Layers of walnut wood were divided into triangles then mounted on a textile base to create a pliable material that forms the geometric shapes of the garments.
Iceland-based fashion designer Sruli Recht had a slice of skin surgically removed from his own belly to make this ring.
After the operation, the 110 by 10 millimetre strip of skin was salted and tanned, then mounted on a 24 carat gold band to create the piece of jewellery, which can be purchased for €350,000.
There is, of course, a video.
Best summarized by this comment from a reader:
alvinstraight: So the scientific answer is that you can, but only if you eat it straight out of your ass. But if you can do that, won't you be too busy blowing yourself to care about dinner? Signed, Gilbert Gottfried.
In particular I need to figure out the plane of hell to which I will find myself consigned should I try to control where the camera's pointing from a Perl script. I'd sure like to have some confidence as to whether it's even possible before buying one, since I got pretty burned on those piece of shit Panasonic WV-NS324 cameras I have now.
This one says says "Protocols supported: EVF-1, Pelco-P, Pelco-D" and those words mean nearly nothing to me.
These photos shows work on the caverns underneath Grand Central Terminal that will house a future concourse for arriving and departing Long Island Rail Road trains.
SFBG: Clubs vs. Condos
The commission heeded the recent recommendation of the nightlife community and District 6 Sup. Jane Kim to modify the plan to prohibit new residential development on the 11th Street block where tipsy visitors to Slim's, DNA Lounge, and other big clubs clog the sidewalks every weekend. But it also voted to grandfather in a 24-unit residential project at 340 11th Street, which everyone now involved in closed-door negotiations simply calls "the purple building," a two-story masonry structure built in 1907 that is awaiting demolition. [...]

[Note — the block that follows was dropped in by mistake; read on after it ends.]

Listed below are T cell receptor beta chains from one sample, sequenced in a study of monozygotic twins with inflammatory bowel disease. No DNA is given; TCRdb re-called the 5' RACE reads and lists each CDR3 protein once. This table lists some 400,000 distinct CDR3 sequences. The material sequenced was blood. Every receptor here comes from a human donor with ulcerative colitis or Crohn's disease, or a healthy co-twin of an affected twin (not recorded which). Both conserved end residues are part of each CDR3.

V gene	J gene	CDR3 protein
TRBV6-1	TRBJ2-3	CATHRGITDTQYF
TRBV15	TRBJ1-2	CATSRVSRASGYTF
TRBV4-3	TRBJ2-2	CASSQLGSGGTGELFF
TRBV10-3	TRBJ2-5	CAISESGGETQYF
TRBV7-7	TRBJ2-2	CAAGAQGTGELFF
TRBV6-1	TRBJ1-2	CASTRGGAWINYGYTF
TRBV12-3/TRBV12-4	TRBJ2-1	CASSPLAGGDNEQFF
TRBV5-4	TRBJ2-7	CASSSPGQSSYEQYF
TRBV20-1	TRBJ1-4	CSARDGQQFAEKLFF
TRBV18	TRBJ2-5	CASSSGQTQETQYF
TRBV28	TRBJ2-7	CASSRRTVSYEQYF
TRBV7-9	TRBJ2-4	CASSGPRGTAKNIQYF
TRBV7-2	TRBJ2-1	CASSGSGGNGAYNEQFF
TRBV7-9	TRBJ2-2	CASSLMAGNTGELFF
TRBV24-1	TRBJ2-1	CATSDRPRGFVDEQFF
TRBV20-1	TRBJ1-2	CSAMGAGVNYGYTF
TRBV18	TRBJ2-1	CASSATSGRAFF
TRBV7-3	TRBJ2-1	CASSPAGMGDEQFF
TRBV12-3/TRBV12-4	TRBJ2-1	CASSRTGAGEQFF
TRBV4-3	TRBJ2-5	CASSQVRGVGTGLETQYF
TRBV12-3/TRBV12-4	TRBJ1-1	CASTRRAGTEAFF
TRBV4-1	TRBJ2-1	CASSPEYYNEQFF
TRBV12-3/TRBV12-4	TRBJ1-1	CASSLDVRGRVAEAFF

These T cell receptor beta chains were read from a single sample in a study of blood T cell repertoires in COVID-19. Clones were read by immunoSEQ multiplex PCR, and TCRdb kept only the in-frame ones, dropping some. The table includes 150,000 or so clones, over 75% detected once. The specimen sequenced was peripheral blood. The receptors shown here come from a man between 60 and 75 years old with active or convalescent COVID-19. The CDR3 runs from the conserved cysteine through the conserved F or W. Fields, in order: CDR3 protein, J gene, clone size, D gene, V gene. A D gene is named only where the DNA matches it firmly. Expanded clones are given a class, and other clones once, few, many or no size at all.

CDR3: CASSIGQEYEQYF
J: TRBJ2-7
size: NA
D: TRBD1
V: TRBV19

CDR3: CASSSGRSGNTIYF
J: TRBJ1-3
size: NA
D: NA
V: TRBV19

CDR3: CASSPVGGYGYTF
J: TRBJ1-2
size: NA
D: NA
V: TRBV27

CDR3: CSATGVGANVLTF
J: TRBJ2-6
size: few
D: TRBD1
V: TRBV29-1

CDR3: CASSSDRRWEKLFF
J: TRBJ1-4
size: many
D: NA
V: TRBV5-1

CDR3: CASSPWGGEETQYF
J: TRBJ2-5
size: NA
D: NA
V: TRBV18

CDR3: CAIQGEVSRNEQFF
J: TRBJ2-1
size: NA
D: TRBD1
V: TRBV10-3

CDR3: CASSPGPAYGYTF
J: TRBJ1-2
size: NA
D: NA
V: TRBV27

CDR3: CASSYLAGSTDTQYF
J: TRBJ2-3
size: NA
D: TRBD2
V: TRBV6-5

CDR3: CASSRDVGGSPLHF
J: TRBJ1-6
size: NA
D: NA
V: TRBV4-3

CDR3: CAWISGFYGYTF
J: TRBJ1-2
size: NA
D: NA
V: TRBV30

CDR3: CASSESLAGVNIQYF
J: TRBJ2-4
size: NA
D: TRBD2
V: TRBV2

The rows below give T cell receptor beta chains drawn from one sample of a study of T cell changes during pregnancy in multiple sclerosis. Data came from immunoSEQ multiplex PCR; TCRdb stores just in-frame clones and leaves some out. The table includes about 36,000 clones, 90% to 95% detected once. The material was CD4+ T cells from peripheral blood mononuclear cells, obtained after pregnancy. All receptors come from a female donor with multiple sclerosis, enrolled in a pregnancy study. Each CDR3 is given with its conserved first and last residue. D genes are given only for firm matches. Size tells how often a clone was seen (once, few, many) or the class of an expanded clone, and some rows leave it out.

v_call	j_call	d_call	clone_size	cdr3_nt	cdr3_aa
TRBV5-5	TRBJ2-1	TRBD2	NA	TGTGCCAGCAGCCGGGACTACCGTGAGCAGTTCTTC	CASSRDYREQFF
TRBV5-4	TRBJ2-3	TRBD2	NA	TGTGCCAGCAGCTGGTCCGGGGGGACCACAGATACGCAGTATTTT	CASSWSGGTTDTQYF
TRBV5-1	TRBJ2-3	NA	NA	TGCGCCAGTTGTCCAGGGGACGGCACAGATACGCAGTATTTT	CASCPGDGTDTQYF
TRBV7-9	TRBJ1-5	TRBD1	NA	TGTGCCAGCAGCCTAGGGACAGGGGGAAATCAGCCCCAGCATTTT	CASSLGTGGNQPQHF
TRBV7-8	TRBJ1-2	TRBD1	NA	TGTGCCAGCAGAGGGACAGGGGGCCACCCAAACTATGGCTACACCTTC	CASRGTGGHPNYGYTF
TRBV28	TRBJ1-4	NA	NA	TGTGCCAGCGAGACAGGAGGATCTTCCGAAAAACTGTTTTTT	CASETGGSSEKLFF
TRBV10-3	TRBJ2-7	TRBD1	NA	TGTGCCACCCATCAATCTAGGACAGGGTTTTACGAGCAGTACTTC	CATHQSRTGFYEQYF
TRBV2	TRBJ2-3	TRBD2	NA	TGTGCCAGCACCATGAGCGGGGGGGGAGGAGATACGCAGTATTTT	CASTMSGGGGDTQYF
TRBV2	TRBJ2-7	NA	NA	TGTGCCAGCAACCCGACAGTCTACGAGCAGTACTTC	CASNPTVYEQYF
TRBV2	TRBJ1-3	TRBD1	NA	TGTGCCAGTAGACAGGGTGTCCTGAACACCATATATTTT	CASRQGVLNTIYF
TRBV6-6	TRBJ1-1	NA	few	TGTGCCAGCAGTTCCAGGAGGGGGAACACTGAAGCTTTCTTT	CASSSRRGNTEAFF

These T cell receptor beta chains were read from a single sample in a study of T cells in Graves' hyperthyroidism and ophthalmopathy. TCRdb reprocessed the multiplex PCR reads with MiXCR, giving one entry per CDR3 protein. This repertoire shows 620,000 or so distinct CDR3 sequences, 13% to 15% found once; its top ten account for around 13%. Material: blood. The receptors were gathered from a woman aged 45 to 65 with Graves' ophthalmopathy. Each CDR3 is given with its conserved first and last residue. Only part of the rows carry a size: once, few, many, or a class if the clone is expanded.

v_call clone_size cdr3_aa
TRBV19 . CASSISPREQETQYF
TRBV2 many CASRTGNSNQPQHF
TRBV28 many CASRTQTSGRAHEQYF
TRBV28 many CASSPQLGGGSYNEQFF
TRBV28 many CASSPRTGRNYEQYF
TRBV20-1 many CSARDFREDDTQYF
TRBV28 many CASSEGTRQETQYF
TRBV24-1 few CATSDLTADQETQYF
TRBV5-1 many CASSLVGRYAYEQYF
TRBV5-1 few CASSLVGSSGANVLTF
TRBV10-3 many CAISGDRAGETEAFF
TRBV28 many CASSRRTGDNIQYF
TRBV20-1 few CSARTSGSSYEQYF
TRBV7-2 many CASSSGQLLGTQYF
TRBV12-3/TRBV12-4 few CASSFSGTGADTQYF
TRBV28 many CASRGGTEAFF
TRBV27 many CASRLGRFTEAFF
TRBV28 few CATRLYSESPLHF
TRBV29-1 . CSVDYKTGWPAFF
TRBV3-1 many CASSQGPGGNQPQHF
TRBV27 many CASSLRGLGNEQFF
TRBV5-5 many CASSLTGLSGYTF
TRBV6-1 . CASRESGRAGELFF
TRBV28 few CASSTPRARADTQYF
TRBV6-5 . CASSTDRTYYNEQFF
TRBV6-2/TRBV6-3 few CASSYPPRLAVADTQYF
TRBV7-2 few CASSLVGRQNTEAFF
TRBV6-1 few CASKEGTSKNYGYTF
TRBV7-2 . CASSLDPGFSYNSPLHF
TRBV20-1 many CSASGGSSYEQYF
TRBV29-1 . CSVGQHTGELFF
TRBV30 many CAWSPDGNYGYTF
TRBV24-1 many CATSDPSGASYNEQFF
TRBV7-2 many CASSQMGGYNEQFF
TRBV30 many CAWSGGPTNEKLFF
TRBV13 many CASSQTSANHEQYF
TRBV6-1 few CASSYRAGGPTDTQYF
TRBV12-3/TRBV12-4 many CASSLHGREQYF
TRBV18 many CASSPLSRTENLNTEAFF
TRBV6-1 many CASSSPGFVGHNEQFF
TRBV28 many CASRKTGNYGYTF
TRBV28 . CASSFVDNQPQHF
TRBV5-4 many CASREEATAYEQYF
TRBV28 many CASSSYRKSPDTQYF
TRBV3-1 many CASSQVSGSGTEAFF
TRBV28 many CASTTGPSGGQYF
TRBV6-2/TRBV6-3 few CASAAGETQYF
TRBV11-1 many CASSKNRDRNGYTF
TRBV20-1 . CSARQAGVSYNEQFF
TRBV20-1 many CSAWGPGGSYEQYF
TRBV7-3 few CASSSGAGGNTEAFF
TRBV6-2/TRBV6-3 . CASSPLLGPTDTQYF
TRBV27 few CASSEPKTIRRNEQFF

For example, just one neighbor of Slim's [...] has waged a relentless campaign that has forced temporary shutdowns and cost the club more than $750,000 in mediation costs, Alan said, despite the club's sound buffering and general compliance with local codes.
Alan said that it's simply unthinkable to add more than two dozen new homeowners to that busy block in a condominium building that only allows access on 11th Street.
We sure would prefer that the developers who now own that building put in retail and office space instead of condos. This would help grow the daytime business in the neighborhood, which would be good for the local restaurants (including ours) without giving the nightclubs yet another source of conflict.
The hearing is this Monday, Feb 25, at 1:30pm at City Hall.
Even if you can't attend, we need you to send some email to the Board of Supervisors to help prevent this insanity.
CMAC has some suggestions on what your email should say. Points 1, 3 and 5 are the really, really important ones:
To: David.Chiu@sfgov.org, Jane.Kim@sfgov.org, Scott.Wiener@sfgov.org
1. No more residential permits on 11th Street between Folsom and Harrison. History tells us that residential and entertainment uses need some space around them, or conflict results. 11th street is a historic space for entertainment and there is no space on that block for residential.
2. Limited Live Performance Permits should be allowed to have live entertainment inside a tiny area up to 10 PM. A restaurant that wants a singer, piano or violin or a bar that wants jazz, needs this "Limited Live Performance" permit. Folsom Street and numbered cross streets (7th, 8th, 9th, 10th, 11th and 12th) should be allowed to have this permit. Live music should flourish, not be prohibited.
3. Folsom Street should be allowed more entertainment permits. Folsom Street is the new "main street" of San Francisco, paving the way for a nighttime economy that is helping our economic recovery. Why not expand permits and allow another Brain Wash or Cat Club?
4. Folsom Street needs commerce above the first floor. With conditional use authorization, Folsom Street should be allowed to permit restaurants and lounges on the second or third floor. San Francisco should open the door to innovative new places to eat.
5. Expand the sunset date on entertainment permits from 3 years to 5 years. If an entertainment venue closes for more than 3 years in SOMA, it is gone forever. Let's be more supportive of retaining our entertainment venues in San Francisco and let it be 5 years. This saves the Paradise and Raw Hide from disappearing and hurts no one.